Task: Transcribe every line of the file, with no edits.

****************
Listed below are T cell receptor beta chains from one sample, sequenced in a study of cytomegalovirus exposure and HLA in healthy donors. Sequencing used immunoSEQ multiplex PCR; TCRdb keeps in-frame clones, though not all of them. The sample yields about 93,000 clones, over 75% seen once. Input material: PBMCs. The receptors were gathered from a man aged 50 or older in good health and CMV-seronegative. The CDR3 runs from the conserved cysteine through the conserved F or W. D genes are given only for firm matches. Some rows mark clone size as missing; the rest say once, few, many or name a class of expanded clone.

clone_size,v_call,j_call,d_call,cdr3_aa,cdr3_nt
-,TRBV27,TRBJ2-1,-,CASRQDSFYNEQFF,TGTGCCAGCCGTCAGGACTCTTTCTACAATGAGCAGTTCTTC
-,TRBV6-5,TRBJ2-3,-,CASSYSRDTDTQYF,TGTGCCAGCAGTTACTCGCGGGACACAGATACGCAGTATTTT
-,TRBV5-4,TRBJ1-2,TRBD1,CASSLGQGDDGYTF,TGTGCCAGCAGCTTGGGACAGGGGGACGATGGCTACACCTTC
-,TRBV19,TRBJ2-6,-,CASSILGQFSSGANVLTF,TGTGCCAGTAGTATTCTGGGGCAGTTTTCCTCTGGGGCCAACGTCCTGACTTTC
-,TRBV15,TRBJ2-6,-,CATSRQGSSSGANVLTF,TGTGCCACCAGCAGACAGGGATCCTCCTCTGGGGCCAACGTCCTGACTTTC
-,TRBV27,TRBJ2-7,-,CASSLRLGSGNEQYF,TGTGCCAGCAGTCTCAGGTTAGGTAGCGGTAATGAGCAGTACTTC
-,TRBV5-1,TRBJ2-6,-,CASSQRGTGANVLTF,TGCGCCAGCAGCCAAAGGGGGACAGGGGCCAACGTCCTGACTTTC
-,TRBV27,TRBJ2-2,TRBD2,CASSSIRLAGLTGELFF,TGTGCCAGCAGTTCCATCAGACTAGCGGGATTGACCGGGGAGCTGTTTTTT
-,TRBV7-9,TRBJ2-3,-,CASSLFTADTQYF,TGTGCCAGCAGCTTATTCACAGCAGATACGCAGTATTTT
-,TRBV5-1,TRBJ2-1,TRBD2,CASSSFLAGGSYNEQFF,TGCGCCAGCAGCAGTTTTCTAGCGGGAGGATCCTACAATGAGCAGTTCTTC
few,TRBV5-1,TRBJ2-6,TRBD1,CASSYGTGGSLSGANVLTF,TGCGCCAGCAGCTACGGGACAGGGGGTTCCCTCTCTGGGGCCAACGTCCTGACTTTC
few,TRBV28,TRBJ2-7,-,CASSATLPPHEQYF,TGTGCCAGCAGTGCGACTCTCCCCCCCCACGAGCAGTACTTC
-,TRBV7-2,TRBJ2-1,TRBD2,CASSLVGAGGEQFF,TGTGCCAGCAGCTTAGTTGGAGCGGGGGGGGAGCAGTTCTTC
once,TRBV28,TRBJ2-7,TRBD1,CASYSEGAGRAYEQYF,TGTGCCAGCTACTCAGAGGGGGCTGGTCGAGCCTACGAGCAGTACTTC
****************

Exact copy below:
Listed below are T cell receptor beta chains from one sample, sequenced in a study of cytomegalovirus exposure and HLA in healthy donors. Sequencing used immunoSEQ multiplex PCR; TCRdb keeps in-frame clones, though not all of them. The sample yields about 93,000 clones, over 75% seen once. Input material: PBMCs. The receptors were gathered from a man aged 50 or older in good health and CMV-seronegative. The CDR3 runs from the conserved cysteine through the conserved F or W. D genes are given only for firm matches. Some rows mark clone size as missing; the rest say once, few, many or name a class of expanded clone.

clone_size,v_call,j_call,d_call,cdr3_aa,cdr3_nt
-,TRBV27,TRBJ2-1,-,CASRQDSFYNEQFF,TGTGCCAGCCGTCAGGACTCTTTCTACAATGAGCAGTTCTTC
-,TRBV6-5,TRBJ2-3,-,CASSYSRDTDTQYF,TGTGCCAGCAGTTACTCGCGGGACACAGATACGCAGTATTTT
-,TRBV5-4,TRBJ1-2,TRBD1,CASSLGQGDDGYTF,TGTGCCAGCAGCTTGGGACAGGGGGACGATGGCTACACCTTC
-,TRBV19,TRBJ2-6,-,CASSILGQFSSGANVLTF,TGTGCCAGTAGTATTCTGGGGCAGTTTTCCTCTGGGGCCAACGTCCTGACTTTC
-,TRBV15,TRBJ2-6,-,CATSRQGSSSGANVLTF,TGTGCCACCAGCAGACAGGGATCCTCCTCTGGGGCCAACGTCCTGACTTTC
-,TRBV27,TRBJ2-7,-,CASSLRLGSGNEQYF,TGTGCCAGCAGTCTCAGGTTAGGTAGCGGTAATGAGCAGTACTTC
-,TRBV5-1,TRBJ2-6,-,CASSQRGTGANVLTF,TGCGCCAGCAGCCAAAGGGGGACAGGGGCCAACGTCCTGACTTTC
-,TRBV27,TRBJ2-2,TRBD2,CASSSIRLAGLTGELFF,TGTGCCAGCAGTTCCATCAGACTAGCGGGATTGACCGGGGAGCTGTTTTTT
-,TRBV7-9,TRBJ2-3,-,CASSLFTADTQYF,TGTGCCAGCAGCTTATTCACAGCAGATACGCAGTATTTT
-,TRBV5-1,TRBJ2-1,TRBD2,CASSSFLAGGSYNEQFF,TGCGCCAGCAGCAGTTTTCTAGCGGGAGGATCCTACAATGAGCAGTTCTTC
few,TRBV5-1,TRBJ2-6,TRBD1,CASSYGTGGSLSGANVLTF,TGCGCCAGCAGCTACGGGACAGGGGGTTCCCTCTCTGGGGCCAACGTCCTGACTTTC
few,TRBV28,TRBJ2-7,-,CASSATLPPHEQYF,TGTGCCAGCAGTGCGACTCTCCCCCCCCACGAGCAGTACTTC
-,TRBV7-2,TRBJ2-1,TRBD2,CASSLVGAGGEQFF,TGTGCCAGCAGCTTAGTTGGAGCGGGGGGGGAGCAGTTCTTC
once,TRBV28,TRBJ2-7,TRBD1,CASYSEGAGRAYEQYF,TGTGCCAGCTACTCAGAGGGGGCTGGTCGAGCCTACGAGCAGTACTTC